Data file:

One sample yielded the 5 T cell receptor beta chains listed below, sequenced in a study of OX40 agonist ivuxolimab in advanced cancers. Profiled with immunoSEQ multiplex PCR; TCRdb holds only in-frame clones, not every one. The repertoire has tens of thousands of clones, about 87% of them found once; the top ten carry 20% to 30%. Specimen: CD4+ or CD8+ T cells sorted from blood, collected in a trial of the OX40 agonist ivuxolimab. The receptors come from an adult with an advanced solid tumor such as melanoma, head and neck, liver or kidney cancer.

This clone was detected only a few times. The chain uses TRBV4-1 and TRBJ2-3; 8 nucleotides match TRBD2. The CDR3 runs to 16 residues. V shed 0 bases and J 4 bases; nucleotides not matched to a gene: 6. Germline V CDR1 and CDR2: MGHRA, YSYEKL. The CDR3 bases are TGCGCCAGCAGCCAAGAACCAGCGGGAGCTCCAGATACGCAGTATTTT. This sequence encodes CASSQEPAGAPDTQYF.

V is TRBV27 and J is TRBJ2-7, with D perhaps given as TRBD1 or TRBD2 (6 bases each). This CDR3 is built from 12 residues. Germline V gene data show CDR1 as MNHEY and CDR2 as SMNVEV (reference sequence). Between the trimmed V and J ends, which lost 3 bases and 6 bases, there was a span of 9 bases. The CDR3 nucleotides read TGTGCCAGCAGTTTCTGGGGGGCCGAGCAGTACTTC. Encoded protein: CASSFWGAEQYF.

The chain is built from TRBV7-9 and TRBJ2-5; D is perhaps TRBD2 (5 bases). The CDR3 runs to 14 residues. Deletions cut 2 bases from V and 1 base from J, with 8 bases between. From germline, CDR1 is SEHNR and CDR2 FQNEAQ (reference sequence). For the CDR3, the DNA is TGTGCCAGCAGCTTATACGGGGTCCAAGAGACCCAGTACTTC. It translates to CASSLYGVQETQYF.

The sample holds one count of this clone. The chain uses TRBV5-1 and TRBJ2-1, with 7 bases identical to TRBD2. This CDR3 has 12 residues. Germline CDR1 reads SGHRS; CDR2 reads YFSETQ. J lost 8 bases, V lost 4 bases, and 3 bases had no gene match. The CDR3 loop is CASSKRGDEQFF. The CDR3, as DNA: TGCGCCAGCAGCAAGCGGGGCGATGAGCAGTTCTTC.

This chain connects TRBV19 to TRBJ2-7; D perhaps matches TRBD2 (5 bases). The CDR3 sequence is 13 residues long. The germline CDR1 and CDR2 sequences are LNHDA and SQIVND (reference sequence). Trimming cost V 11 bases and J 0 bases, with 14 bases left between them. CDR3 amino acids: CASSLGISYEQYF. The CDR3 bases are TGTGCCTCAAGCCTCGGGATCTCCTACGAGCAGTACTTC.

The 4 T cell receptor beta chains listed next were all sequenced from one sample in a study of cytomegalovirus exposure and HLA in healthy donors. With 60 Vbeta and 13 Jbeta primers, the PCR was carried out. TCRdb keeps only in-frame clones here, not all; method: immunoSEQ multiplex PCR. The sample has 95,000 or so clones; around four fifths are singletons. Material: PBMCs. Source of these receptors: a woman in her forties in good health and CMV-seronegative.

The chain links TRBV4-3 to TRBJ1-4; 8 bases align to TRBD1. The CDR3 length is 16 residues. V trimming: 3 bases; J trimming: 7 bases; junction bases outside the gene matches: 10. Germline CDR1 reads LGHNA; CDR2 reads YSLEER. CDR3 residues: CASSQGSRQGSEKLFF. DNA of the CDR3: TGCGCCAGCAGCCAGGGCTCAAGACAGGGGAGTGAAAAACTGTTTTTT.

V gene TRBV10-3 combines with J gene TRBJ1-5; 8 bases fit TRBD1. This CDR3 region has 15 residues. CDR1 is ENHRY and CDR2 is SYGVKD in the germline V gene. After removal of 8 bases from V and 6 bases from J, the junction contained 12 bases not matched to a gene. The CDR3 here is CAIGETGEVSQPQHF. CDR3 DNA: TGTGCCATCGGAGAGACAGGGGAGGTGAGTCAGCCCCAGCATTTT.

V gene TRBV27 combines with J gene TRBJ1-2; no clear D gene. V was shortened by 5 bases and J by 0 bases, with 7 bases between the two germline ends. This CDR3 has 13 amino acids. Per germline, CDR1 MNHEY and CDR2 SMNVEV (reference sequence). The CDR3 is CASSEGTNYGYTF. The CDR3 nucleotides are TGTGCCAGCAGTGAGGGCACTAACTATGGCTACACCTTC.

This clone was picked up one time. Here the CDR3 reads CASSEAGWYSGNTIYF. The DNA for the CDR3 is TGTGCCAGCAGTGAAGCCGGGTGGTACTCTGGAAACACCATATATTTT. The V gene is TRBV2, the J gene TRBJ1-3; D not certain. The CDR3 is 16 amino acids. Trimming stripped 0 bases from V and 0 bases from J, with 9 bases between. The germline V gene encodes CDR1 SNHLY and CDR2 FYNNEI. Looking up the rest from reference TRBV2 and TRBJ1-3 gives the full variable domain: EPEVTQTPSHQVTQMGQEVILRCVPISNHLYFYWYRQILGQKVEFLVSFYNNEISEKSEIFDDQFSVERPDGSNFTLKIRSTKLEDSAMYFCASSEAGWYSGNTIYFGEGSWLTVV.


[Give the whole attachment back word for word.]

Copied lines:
One sample yielded the 5 T cell receptor beta chains listed below, sequenced in a study of OX40 agonist ivuxolimab in advanced cancers. Profiled with immunoSEQ multiplex PCR; TCRdb holds only in-frame clones, not every one. The repertoire has tens of thousands of clones, about 87% of them found once; the top ten carry 20% to 30%. Specimen: CD4+ or CD8+ T cells sorted from blood, collected in a trial of the OX40 agonist ivuxolimab. The receptors come from an adult with an advanced solid tumor such as melanoma, head and neck, liver or kidney cancer.

This clone was detected only a few times. The chain uses TRBV4-1 and TRBJ2-3; 8 nucleotides match TRBD2. The CDR3 runs to 16 residues. V shed 0 bases and J 4 bases; nucleotides not matched to a gene: 6. Germline V CDR1 and CDR2: MGHRA, YSYEKL. The CDR3 bases are TGCGCCAGCAGCCAAGAACCAGCGGGAGCTCCAGATACGCAGTATTTT. This sequence encodes CASSQEPAGAPDTQYF.

V is TRBV27 and J is TRBJ2-7, with D perhaps given as TRBD1 or TRBD2 (6 bases each). This CDR3 is built from 12 residues. Germline V gene data show CDR1 as MNHEY and CDR2 as SMNVEV (reference sequence). Between the trimmed V and J ends, which lost 3 bases and 6 bases, there was a span of 9 bases. The CDR3 nucleotides read TGTGCCAGCAGTTTCTGGGGGGCCGAGCAGTACTTC. Encoded protein: CASSFWGAEQYF.

The chain is built from TRBV7-9 and TRBJ2-5; D is perhaps TRBD2 (5 bases). The CDR3 runs to 14 residues. Deletions cut 2 bases from V and 1 base from J, with 8 bases between. From germline, CDR1 is SEHNR and CDR2 FQNEAQ (reference sequence). For the CDR3, the DNA is TGTGCCAGCAGCTTATACGGGGTCCAAGAGACCCAGTACTTC. It translates to CASSLYGVQETQYF.

The sample holds one count of this clone. The chain uses TRBV5-1 and TRBJ2-1, with 7 bases identical to TRBD2. This CDR3 has 12 residues. Germline CDR1 reads SGHRS; CDR2 reads YFSETQ. J lost 8 bases, V lost 4 bases, and 3 bases had no gene match. The CDR3 loop is CASSKRGDEQFF. The CDR3, as DNA: TGCGCCAGCAGCAAGCGGGGCGATGAGCAGTTCTTC.

This chain connects TRBV19 to TRBJ2-7; D perhaps matches TRBD2 (5 bases). The CDR3 sequence is 13 residues long. The germline CDR1 and CDR2 sequences are LNHDA and SQIVND (reference sequence). Trimming cost V 11 bases and J 0 bases, with 14 bases left between them. CDR3 amino acids: CASSLGISYEQYF. The CDR3 bases are TGTGCCTCAAGCCTCGGGATCTCCTACGAGCAGTACTTC.

The 4 T cell receptor beta chains listed next were all sequenced from one sample in a study of cytomegalovirus exposure and HLA in healthy donors. With 60 Vbeta and 13 Jbeta primers, the PCR was carried out. TCRdb keeps only in-frame clones here, not all; method: immunoSEQ multiplex PCR. The sample has 95,000 or so clones; around four fifths are singletons. Material: PBMCs. Source of these receptors: a woman in her forties in good health and CMV-seronegative.

The chain links TRBV4-3 to TRBJ1-4; 8 bases align to TRBD1. The CDR3 length is 16 residues. V trimming: 3 bases; J trimming: 7 bases; junction bases outside the gene matches: 10. Germline CDR1 reads LGHNA; CDR2 reads YSLEER. CDR3 residues: CASSQGSRQGSEKLFF. DNA of the CDR3: TGCGCCAGCAGCCAGGGCTCAAGACAGGGGAGTGAAAAACTGTTTTTT.

V gene TRBV10-3 combines with J gene TRBJ1-5; 8 bases fit TRBD1. This CDR3 region has 15 residues. CDR1 is ENHRY and CDR2 is SYGVKD in the germline V gene. After removal of 8 bases from V and 6 bases from J, the junction contained 12 bases not matched to a gene. The CDR3 here is CAIGETGEVSQPQHF. CDR3 DNA: TGTGCCATCGGAGAGACAGGGGAGGTGAGTCAGCCCCAGCATTTT.

V gene TRBV27 combines with J gene TRBJ1-2; no clear D gene. V was shortened by 5 bases and J by 0 bases, with 7 bases between the two germline ends. This CDR3 has 13 amino acids. Per germline, CDR1 MNHEY and CDR2 SMNVEV (reference sequence). The CDR3 is CASSEGTNYGYTF. The CDR3 nucleotides are TGTGCCAGCAGTGAGGGCACTAACTATGGCTACACCTTC.

This clone was picked up one time. Here the CDR3 reads CASSEAGWYSGNTIYF. The DNA for the CDR3 is TGTGCCAGCAGTGAAGCCGGGTGGTACTCTGGAAACACCATATATTTT. The V gene is TRBV2, the J gene TRBJ1-3; D not certain. The CDR3 is 16 amino acids. Trimming stripped 0 bases from V and 0 bases from J, with 9 bases between. The germline V gene encodes CDR1 SNHLY and CDR2 FYNNEI. Looking up the rest from reference TRBV2 and TRBJ1-3 gives the full variable domain: EPEVTQTPSHQVTQMGQEVILRCVPISNHLYFYWYRQILGQKVEFLVSFYNNEISEKSEIFDDQFSVERPDGSNFTLKIRSTKLEDSAMYFCASSEAGWYSGNTIYFGEGSWLTVV.